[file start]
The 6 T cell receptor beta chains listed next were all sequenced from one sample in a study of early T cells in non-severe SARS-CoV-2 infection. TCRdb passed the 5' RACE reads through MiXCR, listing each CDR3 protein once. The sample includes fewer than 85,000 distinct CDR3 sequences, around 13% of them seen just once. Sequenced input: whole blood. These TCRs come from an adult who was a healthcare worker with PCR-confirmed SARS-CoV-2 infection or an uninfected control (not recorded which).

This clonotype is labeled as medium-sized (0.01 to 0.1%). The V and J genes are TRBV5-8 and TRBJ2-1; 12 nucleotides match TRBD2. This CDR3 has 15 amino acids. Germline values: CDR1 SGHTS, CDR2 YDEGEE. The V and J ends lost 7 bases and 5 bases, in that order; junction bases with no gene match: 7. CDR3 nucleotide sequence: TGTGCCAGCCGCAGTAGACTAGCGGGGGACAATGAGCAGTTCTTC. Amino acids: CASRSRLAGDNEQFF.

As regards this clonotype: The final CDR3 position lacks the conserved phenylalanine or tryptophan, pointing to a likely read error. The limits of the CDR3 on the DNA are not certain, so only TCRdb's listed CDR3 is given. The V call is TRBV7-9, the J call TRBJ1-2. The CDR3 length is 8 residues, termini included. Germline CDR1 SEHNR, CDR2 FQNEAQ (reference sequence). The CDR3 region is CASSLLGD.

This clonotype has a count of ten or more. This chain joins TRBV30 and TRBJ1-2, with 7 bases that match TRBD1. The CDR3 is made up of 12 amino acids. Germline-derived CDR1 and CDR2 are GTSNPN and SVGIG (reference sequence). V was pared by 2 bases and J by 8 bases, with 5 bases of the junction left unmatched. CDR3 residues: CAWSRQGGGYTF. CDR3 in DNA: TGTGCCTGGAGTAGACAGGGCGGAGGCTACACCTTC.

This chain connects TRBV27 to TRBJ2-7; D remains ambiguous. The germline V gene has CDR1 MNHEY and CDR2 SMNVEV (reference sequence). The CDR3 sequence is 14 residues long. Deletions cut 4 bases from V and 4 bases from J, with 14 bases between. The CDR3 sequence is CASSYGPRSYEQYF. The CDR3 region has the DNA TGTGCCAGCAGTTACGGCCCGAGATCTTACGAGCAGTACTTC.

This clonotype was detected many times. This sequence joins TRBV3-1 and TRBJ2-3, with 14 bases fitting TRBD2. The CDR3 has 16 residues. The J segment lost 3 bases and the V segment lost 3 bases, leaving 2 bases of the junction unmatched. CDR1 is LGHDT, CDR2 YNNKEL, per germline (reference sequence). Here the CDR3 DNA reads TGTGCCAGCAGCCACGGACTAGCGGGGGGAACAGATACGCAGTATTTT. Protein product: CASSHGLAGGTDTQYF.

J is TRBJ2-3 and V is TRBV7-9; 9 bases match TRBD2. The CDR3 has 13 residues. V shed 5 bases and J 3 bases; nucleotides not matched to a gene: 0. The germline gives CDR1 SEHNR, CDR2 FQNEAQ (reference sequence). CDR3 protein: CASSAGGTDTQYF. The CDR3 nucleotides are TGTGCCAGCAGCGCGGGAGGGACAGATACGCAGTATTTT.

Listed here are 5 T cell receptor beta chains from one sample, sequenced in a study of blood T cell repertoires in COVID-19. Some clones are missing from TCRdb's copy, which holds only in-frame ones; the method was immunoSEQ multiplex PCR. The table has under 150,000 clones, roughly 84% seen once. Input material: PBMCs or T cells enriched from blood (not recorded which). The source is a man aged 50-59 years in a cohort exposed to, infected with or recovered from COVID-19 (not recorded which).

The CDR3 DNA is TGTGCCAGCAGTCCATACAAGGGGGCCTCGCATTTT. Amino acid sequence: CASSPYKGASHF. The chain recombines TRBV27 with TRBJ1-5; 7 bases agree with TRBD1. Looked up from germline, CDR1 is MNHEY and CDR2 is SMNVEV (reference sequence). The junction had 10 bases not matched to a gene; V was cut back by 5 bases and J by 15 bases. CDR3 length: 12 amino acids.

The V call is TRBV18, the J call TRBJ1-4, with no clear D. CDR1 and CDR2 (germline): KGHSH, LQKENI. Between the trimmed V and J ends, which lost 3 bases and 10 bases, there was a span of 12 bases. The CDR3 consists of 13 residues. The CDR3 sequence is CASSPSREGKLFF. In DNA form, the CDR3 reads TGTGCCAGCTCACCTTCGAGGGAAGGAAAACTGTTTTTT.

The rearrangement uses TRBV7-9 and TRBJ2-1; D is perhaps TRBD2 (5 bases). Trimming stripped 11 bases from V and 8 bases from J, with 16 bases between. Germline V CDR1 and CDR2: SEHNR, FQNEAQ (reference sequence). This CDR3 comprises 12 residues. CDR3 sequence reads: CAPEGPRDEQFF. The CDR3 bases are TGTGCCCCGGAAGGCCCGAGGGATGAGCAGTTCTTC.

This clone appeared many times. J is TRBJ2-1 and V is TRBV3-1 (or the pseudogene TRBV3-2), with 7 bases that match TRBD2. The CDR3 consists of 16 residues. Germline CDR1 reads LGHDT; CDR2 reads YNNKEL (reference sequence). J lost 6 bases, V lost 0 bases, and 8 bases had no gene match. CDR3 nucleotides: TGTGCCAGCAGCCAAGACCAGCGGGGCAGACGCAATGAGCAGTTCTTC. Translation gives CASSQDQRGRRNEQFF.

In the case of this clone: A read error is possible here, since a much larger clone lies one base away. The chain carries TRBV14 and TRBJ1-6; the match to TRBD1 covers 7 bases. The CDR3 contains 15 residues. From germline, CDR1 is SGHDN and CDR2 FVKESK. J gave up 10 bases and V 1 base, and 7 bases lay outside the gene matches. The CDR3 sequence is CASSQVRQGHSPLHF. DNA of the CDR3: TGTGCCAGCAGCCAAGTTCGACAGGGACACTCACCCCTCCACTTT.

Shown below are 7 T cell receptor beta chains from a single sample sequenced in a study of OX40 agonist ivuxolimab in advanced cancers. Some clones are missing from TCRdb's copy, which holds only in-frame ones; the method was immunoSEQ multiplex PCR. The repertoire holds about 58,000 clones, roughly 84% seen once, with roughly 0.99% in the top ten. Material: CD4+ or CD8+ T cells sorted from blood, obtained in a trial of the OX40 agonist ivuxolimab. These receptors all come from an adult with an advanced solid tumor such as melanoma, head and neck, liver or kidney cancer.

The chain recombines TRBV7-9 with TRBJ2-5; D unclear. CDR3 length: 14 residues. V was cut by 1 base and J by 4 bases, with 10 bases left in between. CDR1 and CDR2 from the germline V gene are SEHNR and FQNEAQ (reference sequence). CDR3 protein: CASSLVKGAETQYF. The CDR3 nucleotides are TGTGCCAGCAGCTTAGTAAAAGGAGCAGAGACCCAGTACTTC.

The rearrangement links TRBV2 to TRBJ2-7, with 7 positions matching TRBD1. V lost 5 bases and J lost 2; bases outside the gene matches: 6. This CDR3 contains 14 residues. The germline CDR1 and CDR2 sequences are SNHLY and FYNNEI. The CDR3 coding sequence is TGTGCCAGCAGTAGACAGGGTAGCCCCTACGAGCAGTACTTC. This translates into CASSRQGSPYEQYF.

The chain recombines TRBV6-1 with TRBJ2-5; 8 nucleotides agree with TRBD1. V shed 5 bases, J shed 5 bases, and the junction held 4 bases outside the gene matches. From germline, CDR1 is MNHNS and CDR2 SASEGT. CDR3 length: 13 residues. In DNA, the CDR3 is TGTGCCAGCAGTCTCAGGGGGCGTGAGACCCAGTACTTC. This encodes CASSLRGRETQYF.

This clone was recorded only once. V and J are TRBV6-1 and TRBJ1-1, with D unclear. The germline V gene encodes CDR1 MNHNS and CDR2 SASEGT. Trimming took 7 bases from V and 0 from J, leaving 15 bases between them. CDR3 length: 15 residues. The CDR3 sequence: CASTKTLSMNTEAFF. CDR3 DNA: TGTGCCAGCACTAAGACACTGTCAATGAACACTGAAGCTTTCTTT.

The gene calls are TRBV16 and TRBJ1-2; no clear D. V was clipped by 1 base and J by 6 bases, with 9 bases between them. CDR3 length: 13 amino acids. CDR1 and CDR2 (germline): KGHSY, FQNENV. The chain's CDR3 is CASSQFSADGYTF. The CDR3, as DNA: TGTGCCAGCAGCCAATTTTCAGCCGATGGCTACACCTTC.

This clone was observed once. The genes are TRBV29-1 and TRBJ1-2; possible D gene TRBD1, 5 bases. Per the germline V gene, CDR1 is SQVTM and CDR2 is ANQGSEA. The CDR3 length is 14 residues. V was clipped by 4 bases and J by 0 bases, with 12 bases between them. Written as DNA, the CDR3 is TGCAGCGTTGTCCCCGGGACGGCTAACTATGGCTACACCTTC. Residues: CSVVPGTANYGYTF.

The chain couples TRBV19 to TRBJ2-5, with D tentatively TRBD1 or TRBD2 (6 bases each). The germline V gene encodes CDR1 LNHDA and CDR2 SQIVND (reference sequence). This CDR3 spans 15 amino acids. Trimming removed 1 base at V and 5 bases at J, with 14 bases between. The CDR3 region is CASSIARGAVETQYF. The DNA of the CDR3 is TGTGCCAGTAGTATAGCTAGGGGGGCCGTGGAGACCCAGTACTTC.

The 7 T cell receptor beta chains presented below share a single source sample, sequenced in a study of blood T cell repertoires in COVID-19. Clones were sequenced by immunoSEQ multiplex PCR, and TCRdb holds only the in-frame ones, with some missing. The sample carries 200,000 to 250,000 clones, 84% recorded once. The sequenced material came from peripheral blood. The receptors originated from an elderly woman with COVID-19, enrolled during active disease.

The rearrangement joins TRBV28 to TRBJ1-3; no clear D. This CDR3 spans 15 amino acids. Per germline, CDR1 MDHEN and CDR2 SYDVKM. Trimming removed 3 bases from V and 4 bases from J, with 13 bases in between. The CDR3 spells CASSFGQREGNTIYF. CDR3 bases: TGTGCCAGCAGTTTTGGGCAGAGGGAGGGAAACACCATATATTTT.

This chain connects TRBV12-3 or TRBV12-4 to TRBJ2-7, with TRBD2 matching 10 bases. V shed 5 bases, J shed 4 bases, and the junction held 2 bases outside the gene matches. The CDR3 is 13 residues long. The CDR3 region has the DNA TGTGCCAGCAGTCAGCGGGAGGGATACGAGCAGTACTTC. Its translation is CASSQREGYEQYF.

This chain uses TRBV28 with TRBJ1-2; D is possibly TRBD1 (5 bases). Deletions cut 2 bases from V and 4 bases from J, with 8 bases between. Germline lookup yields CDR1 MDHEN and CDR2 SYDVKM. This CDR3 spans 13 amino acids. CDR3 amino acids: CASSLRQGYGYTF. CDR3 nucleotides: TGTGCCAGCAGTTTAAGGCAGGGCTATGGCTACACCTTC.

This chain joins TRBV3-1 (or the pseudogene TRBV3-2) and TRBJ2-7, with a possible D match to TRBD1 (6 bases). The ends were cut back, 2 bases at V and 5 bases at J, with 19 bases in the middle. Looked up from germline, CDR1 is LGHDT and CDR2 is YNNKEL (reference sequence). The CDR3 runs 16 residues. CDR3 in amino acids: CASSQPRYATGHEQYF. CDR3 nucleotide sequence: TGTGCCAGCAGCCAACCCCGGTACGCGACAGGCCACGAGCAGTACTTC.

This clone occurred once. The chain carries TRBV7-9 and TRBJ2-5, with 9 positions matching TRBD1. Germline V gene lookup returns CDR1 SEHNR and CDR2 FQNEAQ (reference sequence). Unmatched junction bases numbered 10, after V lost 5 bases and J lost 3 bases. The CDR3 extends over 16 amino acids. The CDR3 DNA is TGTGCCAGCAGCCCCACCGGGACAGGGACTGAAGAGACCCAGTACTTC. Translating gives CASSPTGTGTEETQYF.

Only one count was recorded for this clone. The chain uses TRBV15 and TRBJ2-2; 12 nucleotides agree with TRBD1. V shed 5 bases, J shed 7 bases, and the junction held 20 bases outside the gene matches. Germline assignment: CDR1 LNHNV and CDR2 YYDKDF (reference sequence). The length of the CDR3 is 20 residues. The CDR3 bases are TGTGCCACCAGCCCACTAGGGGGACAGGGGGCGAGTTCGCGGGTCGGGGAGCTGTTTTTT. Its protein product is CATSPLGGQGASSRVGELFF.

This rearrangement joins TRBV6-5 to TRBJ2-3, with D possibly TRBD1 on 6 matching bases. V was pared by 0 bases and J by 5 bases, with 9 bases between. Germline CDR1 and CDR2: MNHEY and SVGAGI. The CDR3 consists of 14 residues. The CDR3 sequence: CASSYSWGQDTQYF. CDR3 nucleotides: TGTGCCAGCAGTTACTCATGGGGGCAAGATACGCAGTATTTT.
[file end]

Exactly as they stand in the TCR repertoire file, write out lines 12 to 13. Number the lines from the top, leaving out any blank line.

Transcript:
This clone appeared many times. J is TRBJ2-1 and V is TRBV3-1 (or the pseudogene TRBV3-2), with 7 bases that match TRBD2. The CDR3 consists of 16 residues. Germline CDR1 reads LGHDT; CDR2 reads YNNKEL (reference sequence). J lost 6 bases, V lost 0 bases, and 8 bases had no gene match. CDR3 nucleotides: TGTGCCAGCAGCCAAGACCAGCGGGGCAGACGCAATGAGCAGTTCTTC. Translation gives CASSQDQRGRRNEQFF.

In the case of this clone: A read error is possible here, since a much larger clone lies one base away. The chain carries TRBV14 and TRBJ1-6; the match to TRBD1 covers 7 bases. The CDR3 contains 15 residues. From germline, CDR1 is SGHDN and CDR2 FVKESK. J gave up 10 bases and V 1 base, and 7 bases lay outside the gene matches. The CDR3 sequence is CASSQVRQGHSPLHF. DNA of the CDR3: TGTGCCAGCAGCCAAGTTCGACAGGGACACTCACCCCTCCACTTT.